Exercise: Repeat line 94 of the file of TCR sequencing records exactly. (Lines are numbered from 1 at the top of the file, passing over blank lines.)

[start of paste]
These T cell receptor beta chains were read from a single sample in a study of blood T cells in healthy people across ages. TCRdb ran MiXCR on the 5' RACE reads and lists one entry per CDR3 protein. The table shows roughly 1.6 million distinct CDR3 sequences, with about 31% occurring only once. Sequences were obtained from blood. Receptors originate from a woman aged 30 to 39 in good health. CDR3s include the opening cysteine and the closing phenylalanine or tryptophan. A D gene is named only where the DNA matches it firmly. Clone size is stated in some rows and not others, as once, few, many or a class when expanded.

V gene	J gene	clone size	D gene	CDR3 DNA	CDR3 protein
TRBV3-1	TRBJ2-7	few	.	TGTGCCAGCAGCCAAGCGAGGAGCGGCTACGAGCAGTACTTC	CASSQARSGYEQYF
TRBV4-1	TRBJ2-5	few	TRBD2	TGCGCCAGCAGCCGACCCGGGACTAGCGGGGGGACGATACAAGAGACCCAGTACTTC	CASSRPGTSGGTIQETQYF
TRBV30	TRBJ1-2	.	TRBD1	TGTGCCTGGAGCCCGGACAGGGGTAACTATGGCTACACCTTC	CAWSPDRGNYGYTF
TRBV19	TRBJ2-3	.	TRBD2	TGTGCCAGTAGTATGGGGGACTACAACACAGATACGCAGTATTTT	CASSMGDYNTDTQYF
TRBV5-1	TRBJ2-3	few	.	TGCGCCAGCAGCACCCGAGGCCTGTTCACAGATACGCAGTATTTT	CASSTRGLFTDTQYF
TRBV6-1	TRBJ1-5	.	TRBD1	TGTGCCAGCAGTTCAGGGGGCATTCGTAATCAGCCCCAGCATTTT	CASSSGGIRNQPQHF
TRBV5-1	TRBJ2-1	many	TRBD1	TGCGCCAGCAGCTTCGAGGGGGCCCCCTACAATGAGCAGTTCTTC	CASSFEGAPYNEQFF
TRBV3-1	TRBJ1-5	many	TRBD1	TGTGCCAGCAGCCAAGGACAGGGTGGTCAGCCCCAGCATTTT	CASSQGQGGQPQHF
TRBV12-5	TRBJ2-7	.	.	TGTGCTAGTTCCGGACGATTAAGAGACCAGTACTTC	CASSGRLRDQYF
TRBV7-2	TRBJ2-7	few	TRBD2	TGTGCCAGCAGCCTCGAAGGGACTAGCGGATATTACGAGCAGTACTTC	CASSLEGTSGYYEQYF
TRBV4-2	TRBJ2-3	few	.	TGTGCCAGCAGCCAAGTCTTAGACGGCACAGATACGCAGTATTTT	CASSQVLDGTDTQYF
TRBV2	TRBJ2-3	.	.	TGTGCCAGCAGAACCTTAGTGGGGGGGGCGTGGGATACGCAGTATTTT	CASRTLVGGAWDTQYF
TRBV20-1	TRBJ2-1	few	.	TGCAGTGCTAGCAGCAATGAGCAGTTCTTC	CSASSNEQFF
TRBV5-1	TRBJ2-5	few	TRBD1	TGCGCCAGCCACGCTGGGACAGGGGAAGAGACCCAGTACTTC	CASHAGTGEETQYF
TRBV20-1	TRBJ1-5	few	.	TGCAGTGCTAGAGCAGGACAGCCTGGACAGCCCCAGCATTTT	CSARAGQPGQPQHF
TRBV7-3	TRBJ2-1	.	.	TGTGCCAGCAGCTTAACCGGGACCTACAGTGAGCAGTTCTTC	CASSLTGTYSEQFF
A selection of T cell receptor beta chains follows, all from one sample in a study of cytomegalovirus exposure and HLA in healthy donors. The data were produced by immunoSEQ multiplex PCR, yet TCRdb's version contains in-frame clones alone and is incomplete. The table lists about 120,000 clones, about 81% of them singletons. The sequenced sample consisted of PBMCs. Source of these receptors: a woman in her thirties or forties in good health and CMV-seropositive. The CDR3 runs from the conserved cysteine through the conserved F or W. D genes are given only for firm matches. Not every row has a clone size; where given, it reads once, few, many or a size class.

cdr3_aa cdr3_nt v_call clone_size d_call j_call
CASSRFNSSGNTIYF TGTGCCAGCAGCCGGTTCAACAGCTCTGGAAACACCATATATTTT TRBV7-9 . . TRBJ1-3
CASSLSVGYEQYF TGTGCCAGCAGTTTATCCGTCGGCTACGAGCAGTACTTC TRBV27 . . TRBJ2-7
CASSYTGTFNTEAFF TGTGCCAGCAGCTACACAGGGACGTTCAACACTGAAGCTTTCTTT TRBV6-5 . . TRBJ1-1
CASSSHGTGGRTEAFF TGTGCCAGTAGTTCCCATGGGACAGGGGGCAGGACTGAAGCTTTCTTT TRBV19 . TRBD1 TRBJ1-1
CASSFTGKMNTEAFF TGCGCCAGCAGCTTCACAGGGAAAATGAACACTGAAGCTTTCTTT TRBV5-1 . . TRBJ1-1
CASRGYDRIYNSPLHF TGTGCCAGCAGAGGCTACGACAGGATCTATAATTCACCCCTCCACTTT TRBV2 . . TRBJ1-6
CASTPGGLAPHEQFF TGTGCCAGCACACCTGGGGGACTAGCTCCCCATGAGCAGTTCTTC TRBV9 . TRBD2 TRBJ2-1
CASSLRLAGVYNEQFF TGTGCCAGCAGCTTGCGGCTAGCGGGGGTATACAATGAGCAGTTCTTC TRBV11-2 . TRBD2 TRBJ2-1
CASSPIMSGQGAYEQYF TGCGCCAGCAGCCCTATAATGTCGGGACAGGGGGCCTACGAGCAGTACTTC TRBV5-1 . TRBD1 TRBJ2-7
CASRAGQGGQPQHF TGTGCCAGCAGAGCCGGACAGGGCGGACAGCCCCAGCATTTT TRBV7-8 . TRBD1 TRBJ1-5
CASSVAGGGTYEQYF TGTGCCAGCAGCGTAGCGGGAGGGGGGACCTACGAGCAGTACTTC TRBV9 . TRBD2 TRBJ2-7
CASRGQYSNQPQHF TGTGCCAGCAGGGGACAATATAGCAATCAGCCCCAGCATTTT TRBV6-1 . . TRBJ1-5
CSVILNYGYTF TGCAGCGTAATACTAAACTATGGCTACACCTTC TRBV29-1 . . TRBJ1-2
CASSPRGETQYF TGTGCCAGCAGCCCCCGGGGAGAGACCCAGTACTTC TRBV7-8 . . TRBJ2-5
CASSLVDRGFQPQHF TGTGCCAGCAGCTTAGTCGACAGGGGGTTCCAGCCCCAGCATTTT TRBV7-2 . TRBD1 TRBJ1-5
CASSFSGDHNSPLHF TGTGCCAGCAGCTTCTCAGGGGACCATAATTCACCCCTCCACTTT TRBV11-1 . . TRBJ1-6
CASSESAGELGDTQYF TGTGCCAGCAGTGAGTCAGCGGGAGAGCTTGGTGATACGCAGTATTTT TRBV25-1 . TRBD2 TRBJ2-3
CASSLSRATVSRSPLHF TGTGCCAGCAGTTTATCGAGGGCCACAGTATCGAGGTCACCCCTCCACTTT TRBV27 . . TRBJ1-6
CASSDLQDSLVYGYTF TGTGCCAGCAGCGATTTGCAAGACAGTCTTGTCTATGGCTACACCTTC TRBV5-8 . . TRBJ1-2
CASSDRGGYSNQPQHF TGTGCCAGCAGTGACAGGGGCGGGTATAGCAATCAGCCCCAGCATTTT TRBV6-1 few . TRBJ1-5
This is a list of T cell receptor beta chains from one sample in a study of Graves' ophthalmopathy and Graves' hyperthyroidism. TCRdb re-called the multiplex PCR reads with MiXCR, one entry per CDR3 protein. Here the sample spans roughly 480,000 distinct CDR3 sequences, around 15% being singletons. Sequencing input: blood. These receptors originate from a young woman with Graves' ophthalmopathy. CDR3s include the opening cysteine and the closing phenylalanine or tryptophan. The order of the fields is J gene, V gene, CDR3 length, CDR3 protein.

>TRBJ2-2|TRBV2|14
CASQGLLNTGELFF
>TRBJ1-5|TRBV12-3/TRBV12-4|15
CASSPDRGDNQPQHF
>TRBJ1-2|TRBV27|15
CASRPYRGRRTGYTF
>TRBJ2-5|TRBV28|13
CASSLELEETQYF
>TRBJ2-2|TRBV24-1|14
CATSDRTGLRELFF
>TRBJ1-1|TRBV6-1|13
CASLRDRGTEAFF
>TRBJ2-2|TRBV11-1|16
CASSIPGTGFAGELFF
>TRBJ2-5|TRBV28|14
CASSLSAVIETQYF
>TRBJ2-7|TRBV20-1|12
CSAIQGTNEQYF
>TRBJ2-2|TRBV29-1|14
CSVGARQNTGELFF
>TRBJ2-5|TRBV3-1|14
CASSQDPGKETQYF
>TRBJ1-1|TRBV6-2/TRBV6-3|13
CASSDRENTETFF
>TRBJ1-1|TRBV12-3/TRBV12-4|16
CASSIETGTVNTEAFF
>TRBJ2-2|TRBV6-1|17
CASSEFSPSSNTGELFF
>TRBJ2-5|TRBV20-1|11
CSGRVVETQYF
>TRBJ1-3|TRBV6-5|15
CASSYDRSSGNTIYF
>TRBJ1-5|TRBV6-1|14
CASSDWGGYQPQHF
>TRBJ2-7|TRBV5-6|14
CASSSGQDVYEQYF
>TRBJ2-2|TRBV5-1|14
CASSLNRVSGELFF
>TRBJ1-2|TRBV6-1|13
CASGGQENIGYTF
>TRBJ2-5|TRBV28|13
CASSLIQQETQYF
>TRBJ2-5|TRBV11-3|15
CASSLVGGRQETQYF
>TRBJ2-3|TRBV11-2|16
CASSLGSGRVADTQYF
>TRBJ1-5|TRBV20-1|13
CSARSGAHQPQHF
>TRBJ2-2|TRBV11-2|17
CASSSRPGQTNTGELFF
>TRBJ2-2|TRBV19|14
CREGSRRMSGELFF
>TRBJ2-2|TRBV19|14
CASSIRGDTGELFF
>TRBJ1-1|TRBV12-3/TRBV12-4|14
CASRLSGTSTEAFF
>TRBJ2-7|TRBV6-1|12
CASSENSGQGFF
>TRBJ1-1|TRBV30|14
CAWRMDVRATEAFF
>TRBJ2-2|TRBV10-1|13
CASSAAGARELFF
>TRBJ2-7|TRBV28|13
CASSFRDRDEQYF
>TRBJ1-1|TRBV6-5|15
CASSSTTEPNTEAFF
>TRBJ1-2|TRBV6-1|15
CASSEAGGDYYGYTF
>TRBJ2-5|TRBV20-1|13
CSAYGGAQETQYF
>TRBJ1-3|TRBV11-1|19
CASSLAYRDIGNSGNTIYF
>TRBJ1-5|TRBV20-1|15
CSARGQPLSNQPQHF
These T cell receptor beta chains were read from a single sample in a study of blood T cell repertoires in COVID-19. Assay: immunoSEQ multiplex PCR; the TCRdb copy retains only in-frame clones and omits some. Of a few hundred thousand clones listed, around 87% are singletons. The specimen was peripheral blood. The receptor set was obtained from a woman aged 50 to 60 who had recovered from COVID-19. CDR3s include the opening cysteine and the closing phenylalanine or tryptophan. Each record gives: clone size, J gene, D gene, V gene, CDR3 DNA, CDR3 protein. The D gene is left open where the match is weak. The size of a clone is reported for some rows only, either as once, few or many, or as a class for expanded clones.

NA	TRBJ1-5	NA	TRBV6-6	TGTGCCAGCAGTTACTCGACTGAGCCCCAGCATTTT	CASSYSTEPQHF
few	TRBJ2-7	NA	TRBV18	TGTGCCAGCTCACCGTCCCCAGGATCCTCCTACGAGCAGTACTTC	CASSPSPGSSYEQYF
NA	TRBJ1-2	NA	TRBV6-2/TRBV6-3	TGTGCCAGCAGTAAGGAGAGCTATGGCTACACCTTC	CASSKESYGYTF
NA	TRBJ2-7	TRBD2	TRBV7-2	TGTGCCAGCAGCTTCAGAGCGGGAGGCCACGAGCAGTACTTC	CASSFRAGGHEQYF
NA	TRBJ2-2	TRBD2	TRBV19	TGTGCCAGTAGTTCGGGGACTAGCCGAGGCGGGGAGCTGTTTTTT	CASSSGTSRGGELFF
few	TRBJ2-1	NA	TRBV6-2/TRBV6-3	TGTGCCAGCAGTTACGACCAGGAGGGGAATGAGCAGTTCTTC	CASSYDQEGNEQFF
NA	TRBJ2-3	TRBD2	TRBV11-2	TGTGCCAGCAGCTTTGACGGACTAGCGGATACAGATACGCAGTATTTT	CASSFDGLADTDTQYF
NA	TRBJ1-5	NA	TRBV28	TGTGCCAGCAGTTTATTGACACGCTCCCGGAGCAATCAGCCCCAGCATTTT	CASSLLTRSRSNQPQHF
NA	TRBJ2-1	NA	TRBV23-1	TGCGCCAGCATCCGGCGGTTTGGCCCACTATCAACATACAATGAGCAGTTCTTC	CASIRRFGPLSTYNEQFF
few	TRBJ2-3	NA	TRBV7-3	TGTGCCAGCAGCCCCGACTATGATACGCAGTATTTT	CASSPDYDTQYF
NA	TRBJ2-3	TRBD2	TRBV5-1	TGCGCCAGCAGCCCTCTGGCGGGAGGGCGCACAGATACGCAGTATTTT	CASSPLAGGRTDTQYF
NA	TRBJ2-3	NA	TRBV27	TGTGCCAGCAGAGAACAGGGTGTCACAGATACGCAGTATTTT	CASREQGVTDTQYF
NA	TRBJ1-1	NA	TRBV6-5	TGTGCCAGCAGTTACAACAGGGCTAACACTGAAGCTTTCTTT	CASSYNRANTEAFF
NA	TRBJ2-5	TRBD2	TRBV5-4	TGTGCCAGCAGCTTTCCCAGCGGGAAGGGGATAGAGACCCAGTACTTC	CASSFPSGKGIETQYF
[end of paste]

>TRBJ2-2|TRBV19|14